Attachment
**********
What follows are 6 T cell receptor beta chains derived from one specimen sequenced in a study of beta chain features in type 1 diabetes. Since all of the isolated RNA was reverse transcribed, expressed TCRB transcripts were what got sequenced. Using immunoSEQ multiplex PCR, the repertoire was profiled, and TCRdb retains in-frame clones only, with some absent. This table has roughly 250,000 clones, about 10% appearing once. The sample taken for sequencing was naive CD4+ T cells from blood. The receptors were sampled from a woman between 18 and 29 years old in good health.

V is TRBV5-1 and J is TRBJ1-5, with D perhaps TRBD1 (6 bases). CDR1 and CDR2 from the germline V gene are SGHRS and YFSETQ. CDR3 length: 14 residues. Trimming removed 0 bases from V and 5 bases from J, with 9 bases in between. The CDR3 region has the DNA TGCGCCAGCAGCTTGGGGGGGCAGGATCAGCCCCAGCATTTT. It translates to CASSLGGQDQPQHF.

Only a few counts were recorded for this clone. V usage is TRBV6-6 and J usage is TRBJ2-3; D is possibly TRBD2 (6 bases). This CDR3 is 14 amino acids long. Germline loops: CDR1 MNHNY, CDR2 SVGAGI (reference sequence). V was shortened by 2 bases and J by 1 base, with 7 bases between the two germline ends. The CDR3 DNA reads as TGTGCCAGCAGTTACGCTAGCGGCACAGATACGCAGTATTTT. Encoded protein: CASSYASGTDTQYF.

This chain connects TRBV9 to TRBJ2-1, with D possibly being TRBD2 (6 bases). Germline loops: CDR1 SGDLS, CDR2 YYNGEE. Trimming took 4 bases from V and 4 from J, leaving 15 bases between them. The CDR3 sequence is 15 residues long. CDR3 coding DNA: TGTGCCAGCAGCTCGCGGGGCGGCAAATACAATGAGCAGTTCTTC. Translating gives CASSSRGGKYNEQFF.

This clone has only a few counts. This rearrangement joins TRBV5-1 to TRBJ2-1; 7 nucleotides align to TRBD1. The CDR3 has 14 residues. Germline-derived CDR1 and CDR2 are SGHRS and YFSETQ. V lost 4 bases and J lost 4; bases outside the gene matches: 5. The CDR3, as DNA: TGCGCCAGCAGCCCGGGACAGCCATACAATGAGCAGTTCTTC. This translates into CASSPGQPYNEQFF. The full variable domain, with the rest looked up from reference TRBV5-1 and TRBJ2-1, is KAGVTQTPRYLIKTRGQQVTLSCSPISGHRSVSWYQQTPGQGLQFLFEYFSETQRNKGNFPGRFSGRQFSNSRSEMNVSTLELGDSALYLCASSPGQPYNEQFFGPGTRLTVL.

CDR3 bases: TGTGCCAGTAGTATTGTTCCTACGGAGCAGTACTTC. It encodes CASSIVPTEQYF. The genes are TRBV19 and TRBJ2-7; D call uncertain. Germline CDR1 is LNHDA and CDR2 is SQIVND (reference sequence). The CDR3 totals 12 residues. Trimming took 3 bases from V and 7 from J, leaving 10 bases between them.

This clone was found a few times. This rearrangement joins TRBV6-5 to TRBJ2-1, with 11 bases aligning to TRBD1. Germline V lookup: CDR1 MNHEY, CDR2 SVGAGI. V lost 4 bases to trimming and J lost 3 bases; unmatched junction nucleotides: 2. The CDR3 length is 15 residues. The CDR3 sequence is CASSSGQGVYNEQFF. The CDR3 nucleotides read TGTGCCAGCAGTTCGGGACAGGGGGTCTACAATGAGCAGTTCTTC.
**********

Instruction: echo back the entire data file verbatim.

What follows are 6 T cell receptor beta chains derived from one specimen sequenced in a study of beta chain features in type 1 diabetes. Since all of the isolated RNA was reverse transcribed, expressed TCRB transcripts were what got sequenced. Using immunoSEQ multiplex PCR, the repertoire was profiled, and TCRdb retains in-frame clones only, with some absent. This table has roughly 250,000 clones, about 10% appearing once. The sample taken for sequencing was naive CD4+ T cells from blood. The receptors were sampled from a woman between 18 and 29 years old in good health.

V is TRBV5-1 and J is TRBJ1-5, with D perhaps TRBD1 (6 bases). CDR1 and CDR2 from the germline V gene are SGHRS and YFSETQ. CDR3 length: 14 residues. Trimming removed 0 bases from V and 5 bases from J, with 9 bases in between. The CDR3 region has the DNA TGCGCCAGCAGCTTGGGGGGGCAGGATCAGCCCCAGCATTTT. It translates to CASSLGGQDQPQHF.

Only a few counts were recorded for this clone. V usage is TRBV6-6 and J usage is TRBJ2-3; D is possibly TRBD2 (6 bases). This CDR3 is 14 amino acids long. Germline loops: CDR1 MNHNY, CDR2 SVGAGI (reference sequence). V was shortened by 2 bases and J by 1 base, with 7 bases between the two germline ends. The CDR3 DNA reads as TGTGCCAGCAGTTACGCTAGCGGCACAGATACGCAGTATTTT. Encoded protein: CASSYASGTDTQYF.

This chain connects TRBV9 to TRBJ2-1, with D possibly being TRBD2 (6 bases). Germline loops: CDR1 SGDLS, CDR2 YYNGEE. Trimming took 4 bases from V and 4 from J, leaving 15 bases between them. The CDR3 sequence is 15 residues long. CDR3 coding DNA: TGTGCCAGCAGCTCGCGGGGCGGCAAATACAATGAGCAGTTCTTC. Translating gives CASSSRGGKYNEQFF.

This clone has only a few counts. This rearrangement joins TRBV5-1 to TRBJ2-1; 7 nucleotides align to TRBD1. The CDR3 has 14 residues. Germline-derived CDR1 and CDR2 are SGHRS and YFSETQ. V lost 4 bases and J lost 4; bases outside the gene matches: 5. The CDR3, as DNA: TGCGCCAGCAGCCCGGGACAGCCATACAATGAGCAGTTCTTC. This translates into CASSPGQPYNEQFF. The full variable domain, with the rest looked up from reference TRBV5-1 and TRBJ2-1, is KAGVTQTPRYLIKTRGQQVTLSCSPISGHRSVSWYQQTPGQGLQFLFEYFSETQRNKGNFPGRFSGRQFSNSRSEMNVSTLELGDSALYLCASSPGQPYNEQFFGPGTRLTVL.

CDR3 bases: TGTGCCAGTAGTATTGTTCCTACGGAGCAGTACTTC. It encodes CASSIVPTEQYF. The genes are TRBV19 and TRBJ2-7; D call uncertain. Germline CDR1 is LNHDA and CDR2 is SQIVND (reference sequence). The CDR3 totals 12 residues. Trimming took 3 bases from V and 7 from J, leaving 10 bases between them.

This clone was found a few times. This rearrangement joins TRBV6-5 to TRBJ2-1, with 11 bases aligning to TRBD1. Germline V lookup: CDR1 MNHEY, CDR2 SVGAGI. V lost 4 bases to trimming and J lost 3 bases; unmatched junction nucleotides: 2. The CDR3 length is 15 residues. The CDR3 sequence is CASSSGQGVYNEQFF. The CDR3 nucleotides read TGTGCCAGCAGTTCGGGACAGGGGGTCTACAATGAGCAGTTCTTC.